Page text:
Two rare lion cubs rest at the Lion Zoo in Addis Ababa, Ethiopia. The zoo, which says it is cash-strapped, has been poisoning lion cubs and selling the corpses to be stuffed.
The dead cubs are sold to taxidermists for $170 each to be stuffed and sold as decorations, said Muhedin Abdulaziz, the administrator at the old imperial Lion Zoo in the capital, Addis Ababa.
“These animals are the pride of our country. We need to do something about this. But our only alternative right now is to send them to the taxidermist,” Abdulaziz said.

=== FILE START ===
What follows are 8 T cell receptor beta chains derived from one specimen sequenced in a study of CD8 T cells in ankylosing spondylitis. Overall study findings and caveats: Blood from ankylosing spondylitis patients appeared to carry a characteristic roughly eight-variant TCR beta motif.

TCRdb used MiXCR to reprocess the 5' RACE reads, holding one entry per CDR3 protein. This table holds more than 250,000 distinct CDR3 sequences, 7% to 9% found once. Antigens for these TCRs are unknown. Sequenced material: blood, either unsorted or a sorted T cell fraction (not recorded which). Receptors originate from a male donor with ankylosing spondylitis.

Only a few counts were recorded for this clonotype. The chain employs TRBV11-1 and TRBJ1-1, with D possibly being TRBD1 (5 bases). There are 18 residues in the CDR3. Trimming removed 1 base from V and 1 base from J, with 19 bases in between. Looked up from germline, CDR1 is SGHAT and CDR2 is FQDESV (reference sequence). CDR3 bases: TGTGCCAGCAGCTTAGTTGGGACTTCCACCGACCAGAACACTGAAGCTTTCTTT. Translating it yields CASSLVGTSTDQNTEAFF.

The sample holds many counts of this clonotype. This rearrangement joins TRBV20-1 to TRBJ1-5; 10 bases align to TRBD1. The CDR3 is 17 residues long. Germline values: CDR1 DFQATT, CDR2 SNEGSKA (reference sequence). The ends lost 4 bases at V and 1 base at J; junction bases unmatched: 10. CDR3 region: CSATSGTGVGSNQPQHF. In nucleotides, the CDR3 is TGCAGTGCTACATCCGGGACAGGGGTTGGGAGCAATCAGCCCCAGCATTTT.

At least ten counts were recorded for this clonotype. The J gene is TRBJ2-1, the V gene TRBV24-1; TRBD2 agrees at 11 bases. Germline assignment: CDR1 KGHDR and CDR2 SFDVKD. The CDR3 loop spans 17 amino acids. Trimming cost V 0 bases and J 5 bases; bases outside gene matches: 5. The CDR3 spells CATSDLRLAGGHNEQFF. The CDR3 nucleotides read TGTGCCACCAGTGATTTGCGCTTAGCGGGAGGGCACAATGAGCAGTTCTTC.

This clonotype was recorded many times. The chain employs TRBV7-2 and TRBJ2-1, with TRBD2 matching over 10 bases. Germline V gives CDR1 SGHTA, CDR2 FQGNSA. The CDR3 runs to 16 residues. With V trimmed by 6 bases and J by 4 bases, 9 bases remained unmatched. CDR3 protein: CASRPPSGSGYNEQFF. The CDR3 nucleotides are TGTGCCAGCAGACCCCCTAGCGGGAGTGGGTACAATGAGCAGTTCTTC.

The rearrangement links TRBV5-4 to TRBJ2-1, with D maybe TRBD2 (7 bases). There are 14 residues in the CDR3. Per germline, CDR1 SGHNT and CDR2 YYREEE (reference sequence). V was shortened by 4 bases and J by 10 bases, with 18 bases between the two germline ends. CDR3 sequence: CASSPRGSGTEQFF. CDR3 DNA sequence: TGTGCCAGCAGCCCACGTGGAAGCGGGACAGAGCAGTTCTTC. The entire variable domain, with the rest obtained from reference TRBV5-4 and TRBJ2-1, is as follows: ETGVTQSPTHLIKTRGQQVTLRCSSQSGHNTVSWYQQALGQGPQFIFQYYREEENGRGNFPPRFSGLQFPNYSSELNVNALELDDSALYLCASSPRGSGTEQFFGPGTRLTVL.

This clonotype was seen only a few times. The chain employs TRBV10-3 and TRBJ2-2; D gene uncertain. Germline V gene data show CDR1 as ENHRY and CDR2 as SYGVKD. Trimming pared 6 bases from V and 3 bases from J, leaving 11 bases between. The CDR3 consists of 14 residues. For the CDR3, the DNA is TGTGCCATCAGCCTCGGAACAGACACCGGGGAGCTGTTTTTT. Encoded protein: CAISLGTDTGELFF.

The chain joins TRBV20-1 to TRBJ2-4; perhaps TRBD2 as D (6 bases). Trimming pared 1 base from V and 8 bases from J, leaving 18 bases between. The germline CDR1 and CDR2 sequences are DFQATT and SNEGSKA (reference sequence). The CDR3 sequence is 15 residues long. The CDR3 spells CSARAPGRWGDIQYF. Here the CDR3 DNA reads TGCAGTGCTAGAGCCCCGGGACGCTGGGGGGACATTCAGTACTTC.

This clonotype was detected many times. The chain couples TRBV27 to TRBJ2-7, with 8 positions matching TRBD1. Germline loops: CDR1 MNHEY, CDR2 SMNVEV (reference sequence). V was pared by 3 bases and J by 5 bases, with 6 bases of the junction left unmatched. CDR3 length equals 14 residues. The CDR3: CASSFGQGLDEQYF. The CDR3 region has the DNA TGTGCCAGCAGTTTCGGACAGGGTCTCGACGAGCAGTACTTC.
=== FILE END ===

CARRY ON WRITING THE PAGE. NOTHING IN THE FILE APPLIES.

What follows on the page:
Ethiopia’s lions, famous for their black manes, are the country’s national symbol and adorn statues and the local currency.
Wildlife experts estimate that only 1,000 Ethiopian lions, which are smaller than other lions, remain in the wild. Despite a recent crackdown, hunters also kill the animals for their skins, which can fetch $1,000.
Abdulaziz said it costs around $6,000 a month to run the zoo, but it only receives $5,000 in revenues from entrance fees. He added that the poisoning has been going on at least since he arrived two years ago; the number of cubs that have been killed was not immediately clear.